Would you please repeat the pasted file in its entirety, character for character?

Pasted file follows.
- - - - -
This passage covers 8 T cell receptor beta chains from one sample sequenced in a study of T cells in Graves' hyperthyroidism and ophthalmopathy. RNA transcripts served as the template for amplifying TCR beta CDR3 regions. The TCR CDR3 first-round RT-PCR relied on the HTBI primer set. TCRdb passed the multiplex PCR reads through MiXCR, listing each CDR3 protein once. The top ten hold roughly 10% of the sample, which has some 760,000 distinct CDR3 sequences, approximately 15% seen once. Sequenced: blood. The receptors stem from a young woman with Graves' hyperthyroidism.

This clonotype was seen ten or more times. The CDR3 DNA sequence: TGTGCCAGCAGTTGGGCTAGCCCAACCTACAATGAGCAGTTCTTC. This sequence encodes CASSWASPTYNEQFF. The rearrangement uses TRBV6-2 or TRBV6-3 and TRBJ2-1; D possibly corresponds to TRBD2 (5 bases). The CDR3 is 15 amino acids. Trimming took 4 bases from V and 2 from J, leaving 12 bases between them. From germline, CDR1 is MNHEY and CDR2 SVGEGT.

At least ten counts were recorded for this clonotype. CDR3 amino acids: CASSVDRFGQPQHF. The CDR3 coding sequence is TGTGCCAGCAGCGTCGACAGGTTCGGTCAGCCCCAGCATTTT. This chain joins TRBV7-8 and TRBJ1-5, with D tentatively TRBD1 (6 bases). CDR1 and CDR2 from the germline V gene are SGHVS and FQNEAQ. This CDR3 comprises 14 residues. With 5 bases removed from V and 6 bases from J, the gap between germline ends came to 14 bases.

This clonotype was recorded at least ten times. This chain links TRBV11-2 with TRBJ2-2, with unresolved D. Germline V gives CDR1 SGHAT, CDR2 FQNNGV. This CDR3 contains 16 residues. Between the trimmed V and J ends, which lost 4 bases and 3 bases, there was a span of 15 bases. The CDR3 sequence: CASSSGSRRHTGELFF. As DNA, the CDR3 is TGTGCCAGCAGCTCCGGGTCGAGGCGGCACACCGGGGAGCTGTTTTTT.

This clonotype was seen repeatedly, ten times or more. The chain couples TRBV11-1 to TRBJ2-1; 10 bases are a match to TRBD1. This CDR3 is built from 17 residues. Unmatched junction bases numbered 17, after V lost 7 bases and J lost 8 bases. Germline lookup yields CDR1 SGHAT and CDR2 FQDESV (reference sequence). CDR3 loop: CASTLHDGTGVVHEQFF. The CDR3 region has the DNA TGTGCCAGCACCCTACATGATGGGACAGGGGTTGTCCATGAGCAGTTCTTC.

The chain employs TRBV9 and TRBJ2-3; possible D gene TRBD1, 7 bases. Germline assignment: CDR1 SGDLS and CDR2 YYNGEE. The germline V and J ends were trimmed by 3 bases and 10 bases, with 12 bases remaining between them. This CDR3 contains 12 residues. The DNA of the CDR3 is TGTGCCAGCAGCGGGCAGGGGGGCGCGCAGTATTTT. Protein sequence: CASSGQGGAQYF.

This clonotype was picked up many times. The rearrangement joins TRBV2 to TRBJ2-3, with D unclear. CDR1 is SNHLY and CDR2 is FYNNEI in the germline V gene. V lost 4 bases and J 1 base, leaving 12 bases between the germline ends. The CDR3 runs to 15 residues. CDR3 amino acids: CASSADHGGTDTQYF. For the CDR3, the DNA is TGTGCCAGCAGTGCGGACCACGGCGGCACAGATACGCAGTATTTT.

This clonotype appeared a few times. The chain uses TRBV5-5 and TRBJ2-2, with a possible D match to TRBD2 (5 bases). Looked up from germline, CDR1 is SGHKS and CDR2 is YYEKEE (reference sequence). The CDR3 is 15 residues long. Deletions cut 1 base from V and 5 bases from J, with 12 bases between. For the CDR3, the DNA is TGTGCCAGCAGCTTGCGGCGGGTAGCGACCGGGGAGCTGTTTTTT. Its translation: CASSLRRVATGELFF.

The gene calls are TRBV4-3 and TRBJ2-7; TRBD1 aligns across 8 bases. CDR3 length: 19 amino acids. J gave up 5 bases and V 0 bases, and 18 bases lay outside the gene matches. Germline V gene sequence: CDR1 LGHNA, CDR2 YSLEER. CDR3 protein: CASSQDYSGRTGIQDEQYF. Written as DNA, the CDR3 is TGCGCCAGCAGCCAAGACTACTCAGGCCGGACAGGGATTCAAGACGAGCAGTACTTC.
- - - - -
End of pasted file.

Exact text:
This passage covers 8 T cell receptor beta chains from one sample sequenced in a study of T cells in Graves' hyperthyroidism and ophthalmopathy. RNA transcripts served as the template for amplifying TCR beta CDR3 regions. The TCR CDR3 first-round RT-PCR relied on the HTBI primer set. TCRdb passed the multiplex PCR reads through MiXCR, listing each CDR3 protein once. The top ten hold roughly 10% of the sample, which has some 760,000 distinct CDR3 sequences, approximately 15% seen once. Sequenced: blood. The receptors stem from a young woman with Graves' hyperthyroidism.

This clonotype was seen ten or more times. The CDR3 DNA sequence: TGTGCCAGCAGTTGGGCTAGCCCAACCTACAATGAGCAGTTCTTC. This sequence encodes CASSWASPTYNEQFF. The rearrangement uses TRBV6-2 or TRBV6-3 and TRBJ2-1; D possibly corresponds to TRBD2 (5 bases). The CDR3 is 15 amino acids. Trimming took 4 bases from V and 2 from J, leaving 12 bases between them. From germline, CDR1 is MNHEY and CDR2 SVGEGT.

At least ten counts were recorded for this clonotype. CDR3 amino acids: CASSVDRFGQPQHF. The CDR3 coding sequence is TGTGCCAGCAGCGTCGACAGGTTCGGTCAGCCCCAGCATTTT. This chain joins TRBV7-8 and TRBJ1-5, with D tentatively TRBD1 (6 bases). CDR1 and CDR2 from the germline V gene are SGHVS and FQNEAQ. This CDR3 comprises 14 residues. With 5 bases removed from V and 6 bases from J, the gap between germline ends came to 14 bases.

This clonotype was recorded at least ten times. This chain links TRBV11-2 with TRBJ2-2, with unresolved D. Germline V gives CDR1 SGHAT, CDR2 FQNNGV. This CDR3 contains 16 residues. Between the trimmed V and J ends, which lost 4 bases and 3 bases, there was a span of 15 bases. The CDR3 sequence: CASSSGSRRHTGELFF. As DNA, the CDR3 is TGTGCCAGCAGCTCCGGGTCGAGGCGGCACACCGGGGAGCTGTTTTTT.

This clonotype was seen repeatedly, ten times or more. The chain couples TRBV11-1 to TRBJ2-1; 10 bases are a match to TRBD1. This CDR3 is built from 17 residues. Unmatched junction bases numbered 17, after V lost 7 bases and J lost 8 bases. Germline lookup yields CDR1 SGHAT and CDR2 FQDESV (reference sequence). CDR3 loop: CASTLHDGTGVVHEQFF. The CDR3 region has the DNA TGTGCCAGCACCCTACATGATGGGACAGGGGTTGTCCATGAGCAGTTCTTC.

The chain employs TRBV9 and TRBJ2-3; possible D gene TRBD1, 7 bases. Germline assignment: CDR1 SGDLS and CDR2 YYNGEE. The germline V and J ends were trimmed by 3 bases and 10 bases, with 12 bases remaining between them. This CDR3 contains 12 residues. The DNA of the CDR3 is TGTGCCAGCAGCGGGCAGGGGGGCGCGCAGTATTTT. Protein sequence: CASSGQGGAQYF.

This clonotype was picked up many times. The rearrangement joins TRBV2 to TRBJ2-3, with D unclear. CDR1 is SNHLY and CDR2 is FYNNEI in the germline V gene. V lost 4 bases and J 1 base, leaving 12 bases between the germline ends. The CDR3 runs to 15 residues. CDR3 amino acids: CASSADHGGTDTQYF. For the CDR3, the DNA is TGTGCCAGCAGTGCGGACCACGGCGGCACAGATACGCAGTATTTT.

This clonotype appeared a few times. The chain uses TRBV5-5 and TRBJ2-2, with a possible D match to TRBD2 (5 bases). Looked up from germline, CDR1 is SGHKS and CDR2 is YYEKEE (reference sequence). The CDR3 is 15 residues long. Deletions cut 1 base from V and 5 bases from J, with 12 bases between. For the CDR3, the DNA is TGTGCCAGCAGCTTGCGGCGGGTAGCGACCGGGGAGCTGTTTTTT. Its translation: CASSLRRVATGELFF.

The gene calls are TRBV4-3 and TRBJ2-7; TRBD1 aligns across 8 bases. CDR3 length: 19 amino acids. J gave up 5 bases and V 0 bases, and 18 bases lay outside the gene matches. Germline V gene sequence: CDR1 LGHNA, CDR2 YSLEER. CDR3 protein: CASSQDYSGRTGIQDEQYF. Written as DNA, the CDR3 is TGCGCCAGCAGCCAAGACTACTCAGGCCGGACAGGGATTCAAGACGAGCAGTACTTC.